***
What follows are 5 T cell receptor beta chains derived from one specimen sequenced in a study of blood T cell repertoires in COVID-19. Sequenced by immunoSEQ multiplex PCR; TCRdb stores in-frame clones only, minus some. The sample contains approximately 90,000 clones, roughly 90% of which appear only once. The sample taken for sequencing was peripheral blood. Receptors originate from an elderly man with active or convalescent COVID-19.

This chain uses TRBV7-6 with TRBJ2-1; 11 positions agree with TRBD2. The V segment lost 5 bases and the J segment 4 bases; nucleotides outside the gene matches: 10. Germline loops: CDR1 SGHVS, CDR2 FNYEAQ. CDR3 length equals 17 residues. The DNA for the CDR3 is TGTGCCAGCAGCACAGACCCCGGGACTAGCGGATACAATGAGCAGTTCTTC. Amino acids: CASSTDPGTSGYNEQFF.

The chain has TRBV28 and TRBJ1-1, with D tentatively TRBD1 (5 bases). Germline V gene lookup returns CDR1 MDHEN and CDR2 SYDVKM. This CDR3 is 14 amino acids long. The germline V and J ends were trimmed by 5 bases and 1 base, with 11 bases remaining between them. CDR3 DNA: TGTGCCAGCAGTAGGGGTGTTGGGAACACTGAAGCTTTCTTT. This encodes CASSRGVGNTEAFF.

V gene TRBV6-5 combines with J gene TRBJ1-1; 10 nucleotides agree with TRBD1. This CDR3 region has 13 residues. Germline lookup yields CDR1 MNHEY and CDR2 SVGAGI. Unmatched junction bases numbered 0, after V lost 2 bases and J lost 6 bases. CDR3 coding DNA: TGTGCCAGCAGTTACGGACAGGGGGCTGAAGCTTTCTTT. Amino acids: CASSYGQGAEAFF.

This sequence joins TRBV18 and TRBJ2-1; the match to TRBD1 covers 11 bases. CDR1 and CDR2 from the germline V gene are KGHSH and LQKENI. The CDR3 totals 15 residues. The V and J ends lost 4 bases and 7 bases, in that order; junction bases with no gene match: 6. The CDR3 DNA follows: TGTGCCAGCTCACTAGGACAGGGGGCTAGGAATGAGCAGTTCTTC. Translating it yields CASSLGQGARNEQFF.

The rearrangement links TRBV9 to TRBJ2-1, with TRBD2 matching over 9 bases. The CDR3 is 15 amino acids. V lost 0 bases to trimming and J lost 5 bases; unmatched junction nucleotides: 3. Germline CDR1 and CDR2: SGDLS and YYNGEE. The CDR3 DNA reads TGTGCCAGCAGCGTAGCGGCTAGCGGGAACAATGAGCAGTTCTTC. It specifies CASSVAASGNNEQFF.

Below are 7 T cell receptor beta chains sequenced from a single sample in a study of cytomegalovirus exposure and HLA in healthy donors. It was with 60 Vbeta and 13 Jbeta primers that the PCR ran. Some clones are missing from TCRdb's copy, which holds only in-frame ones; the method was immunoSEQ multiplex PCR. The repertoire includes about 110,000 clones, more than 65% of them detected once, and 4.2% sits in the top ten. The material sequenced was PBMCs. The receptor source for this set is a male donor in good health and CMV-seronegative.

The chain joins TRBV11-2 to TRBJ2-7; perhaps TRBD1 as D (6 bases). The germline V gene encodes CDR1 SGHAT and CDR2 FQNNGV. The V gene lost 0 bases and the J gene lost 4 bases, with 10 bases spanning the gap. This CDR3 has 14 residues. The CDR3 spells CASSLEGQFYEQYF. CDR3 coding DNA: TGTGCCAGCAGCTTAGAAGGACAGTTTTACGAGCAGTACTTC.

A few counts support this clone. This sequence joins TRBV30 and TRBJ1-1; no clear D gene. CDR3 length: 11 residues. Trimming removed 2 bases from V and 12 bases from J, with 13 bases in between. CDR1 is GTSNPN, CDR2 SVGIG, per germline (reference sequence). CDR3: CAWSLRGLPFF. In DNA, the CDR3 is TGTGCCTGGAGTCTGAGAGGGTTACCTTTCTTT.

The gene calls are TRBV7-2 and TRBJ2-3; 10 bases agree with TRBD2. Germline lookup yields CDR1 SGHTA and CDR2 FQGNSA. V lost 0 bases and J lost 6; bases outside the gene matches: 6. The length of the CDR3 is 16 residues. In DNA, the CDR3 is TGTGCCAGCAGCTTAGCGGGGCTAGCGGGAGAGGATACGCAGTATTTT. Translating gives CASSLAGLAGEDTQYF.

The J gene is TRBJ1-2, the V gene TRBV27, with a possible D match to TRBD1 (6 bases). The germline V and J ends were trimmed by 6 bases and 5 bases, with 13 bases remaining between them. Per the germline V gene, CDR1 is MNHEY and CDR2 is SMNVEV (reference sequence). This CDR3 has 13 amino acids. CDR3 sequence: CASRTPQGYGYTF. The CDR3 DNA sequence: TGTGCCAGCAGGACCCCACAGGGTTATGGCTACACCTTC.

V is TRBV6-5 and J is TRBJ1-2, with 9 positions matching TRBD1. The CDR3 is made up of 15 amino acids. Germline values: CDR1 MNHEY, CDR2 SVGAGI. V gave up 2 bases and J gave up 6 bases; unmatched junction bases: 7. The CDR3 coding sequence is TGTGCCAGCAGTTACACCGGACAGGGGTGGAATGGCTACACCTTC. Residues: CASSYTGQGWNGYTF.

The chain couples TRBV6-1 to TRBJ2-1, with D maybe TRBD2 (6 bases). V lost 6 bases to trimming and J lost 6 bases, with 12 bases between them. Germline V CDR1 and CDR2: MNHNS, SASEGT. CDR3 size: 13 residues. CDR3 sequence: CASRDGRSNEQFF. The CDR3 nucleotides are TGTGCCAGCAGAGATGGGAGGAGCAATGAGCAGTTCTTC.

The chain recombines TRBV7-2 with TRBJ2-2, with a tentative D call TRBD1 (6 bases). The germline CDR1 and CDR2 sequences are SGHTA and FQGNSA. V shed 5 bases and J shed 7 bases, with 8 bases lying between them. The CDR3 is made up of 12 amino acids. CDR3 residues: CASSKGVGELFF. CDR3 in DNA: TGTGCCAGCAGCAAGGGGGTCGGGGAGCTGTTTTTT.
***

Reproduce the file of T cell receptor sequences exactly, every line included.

What follows are 5 T cell receptor beta chains derived from one specimen sequenced in a study of blood T cell repertoires in COVID-19. Sequenced by immunoSEQ multiplex PCR; TCRdb stores in-frame clones only, minus some. The sample contains approximately 90,000 clones, roughly 90% of which appear only once. The sample taken for sequencing was peripheral blood. Receptors originate from an elderly man with active or convalescent COVID-19.

This chain uses TRBV7-6 with TRBJ2-1; 11 positions agree with TRBD2. The V segment lost 5 bases and the J segment 4 bases; nucleotides outside the gene matches: 10. Germline loops: CDR1 SGHVS, CDR2 FNYEAQ. CDR3 length equals 17 residues. The DNA for the CDR3 is TGTGCCAGCAGCACAGACCCCGGGACTAGCGGATACAATGAGCAGTTCTTC. Amino acids: CASSTDPGTSGYNEQFF.

The chain has TRBV28 and TRBJ1-1, with D tentatively TRBD1 (5 bases). Germline V gene lookup returns CDR1 MDHEN and CDR2 SYDVKM. This CDR3 is 14 amino acids long. The germline V and J ends were trimmed by 5 bases and 1 base, with 11 bases remaining between them. CDR3 DNA: TGTGCCAGCAGTAGGGGTGTTGGGAACACTGAAGCTTTCTTT. This encodes CASSRGVGNTEAFF.

V gene TRBV6-5 combines with J gene TRBJ1-1; 10 nucleotides agree with TRBD1. This CDR3 region has 13 residues. Germline lookup yields CDR1 MNHEY and CDR2 SVGAGI. Unmatched junction bases numbered 0, after V lost 2 bases and J lost 6 bases. CDR3 coding DNA: TGTGCCAGCAGTTACGGACAGGGGGCTGAAGCTTTCTTT. Amino acids: CASSYGQGAEAFF.

This sequence joins TRBV18 and TRBJ2-1; the match to TRBD1 covers 11 bases. CDR1 and CDR2 from the germline V gene are KGHSH and LQKENI. The CDR3 totals 15 residues. The V and J ends lost 4 bases and 7 bases, in that order; junction bases with no gene match: 6. The CDR3 DNA follows: TGTGCCAGCTCACTAGGACAGGGGGCTAGGAATGAGCAGTTCTTC. Translating it yields CASSLGQGARNEQFF.

The rearrangement links TRBV9 to TRBJ2-1, with TRBD2 matching over 9 bases. The CDR3 is 15 amino acids. V lost 0 bases to trimming and J lost 5 bases; unmatched junction nucleotides: 3. Germline CDR1 and CDR2: SGDLS and YYNGEE. The CDR3 DNA reads TGTGCCAGCAGCGTAGCGGCTAGCGGGAACAATGAGCAGTTCTTC. It specifies CASSVAASGNNEQFF.

Below are 7 T cell receptor beta chains sequenced from a single sample in a study of cytomegalovirus exposure and HLA in healthy donors. It was with 60 Vbeta and 13 Jbeta primers that the PCR ran. Some clones are missing from TCRdb's copy, which holds only in-frame ones; the method was immunoSEQ multiplex PCR. The repertoire includes about 110,000 clones, more than 65% of them detected once, and 4.2% sits in the top ten. The material sequenced was PBMCs. The receptor source for this set is a male donor in good health and CMV-seronegative.

The chain joins TRBV11-2 to TRBJ2-7; perhaps TRBD1 as D (6 bases). The germline V gene encodes CDR1 SGHAT and CDR2 FQNNGV. The V gene lost 0 bases and the J gene lost 4 bases, with 10 bases spanning the gap. This CDR3 has 14 residues. The CDR3 spells CASSLEGQFYEQYF. CDR3 coding DNA: TGTGCCAGCAGCTTAGAAGGACAGTTTTACGAGCAGTACTTC.

A few counts support this clone. This sequence joins TRBV30 and TRBJ1-1; no clear D gene. CDR3 length: 11 residues. Trimming removed 2 bases from V and 12 bases from J, with 13 bases in between. CDR1 is GTSNPN, CDR2 SVGIG, per germline (reference sequence). CDR3: CAWSLRGLPFF. In DNA, the CDR3 is TGTGCCTGGAGTCTGAGAGGGTTACCTTTCTTT.

The gene calls are TRBV7-2 and TRBJ2-3; 10 bases agree with TRBD2. Germline lookup yields CDR1 SGHTA and CDR2 FQGNSA. V lost 0 bases and J lost 6; bases outside the gene matches: 6. The length of the CDR3 is 16 residues. In DNA, the CDR3 is TGTGCCAGCAGCTTAGCGGGGCTAGCGGGAGAGGATACGCAGTATTTT. Translating gives CASSLAGLAGEDTQYF.

The J gene is TRBJ1-2, the V gene TRBV27, with a possible D match to TRBD1 (6 bases). The germline V and J ends were trimmed by 6 bases and 5 bases, with 13 bases remaining between them. Per the germline V gene, CDR1 is MNHEY and CDR2 is SMNVEV (reference sequence). This CDR3 has 13 amino acids. CDR3 sequence: CASRTPQGYGYTF. The CDR3 DNA sequence: TGTGCCAGCAGGACCCCACAGGGTTATGGCTACACCTTC.

V is TRBV6-5 and J is TRBJ1-2, with 9 positions matching TRBD1. The CDR3 is made up of 15 amino acids. Germline values: CDR1 MNHEY, CDR2 SVGAGI. V gave up 2 bases and J gave up 6 bases; unmatched junction bases: 7. The CDR3 coding sequence is TGTGCCAGCAGTTACACCGGACAGGGGTGGAATGGCTACACCTTC. Residues: CASSYTGQGWNGYTF.

The chain couples TRBV6-1 to TRBJ2-1, with D maybe TRBD2 (6 bases). V lost 6 bases to trimming and J lost 6 bases, with 12 bases between them. Germline V CDR1 and CDR2: MNHNS, SASEGT. CDR3 size: 13 residues. CDR3 sequence: CASRDGRSNEQFF. The CDR3 nucleotides are TGTGCCAGCAGAGATGGGAGGAGCAATGAGCAGTTCTTC.

The chain recombines TRBV7-2 with TRBJ2-2, with a tentative D call TRBD1 (6 bases). The germline CDR1 and CDR2 sequences are SGHTA and FQGNSA. V shed 5 bases and J shed 7 bases, with 8 bases lying between them. The CDR3 is made up of 12 amino acids. CDR3 residues: CASSKGVGELFF. CDR3 in DNA: TGTGCCAGCAGCAAGGGGGTCGGGGAGCTGTTTTTT.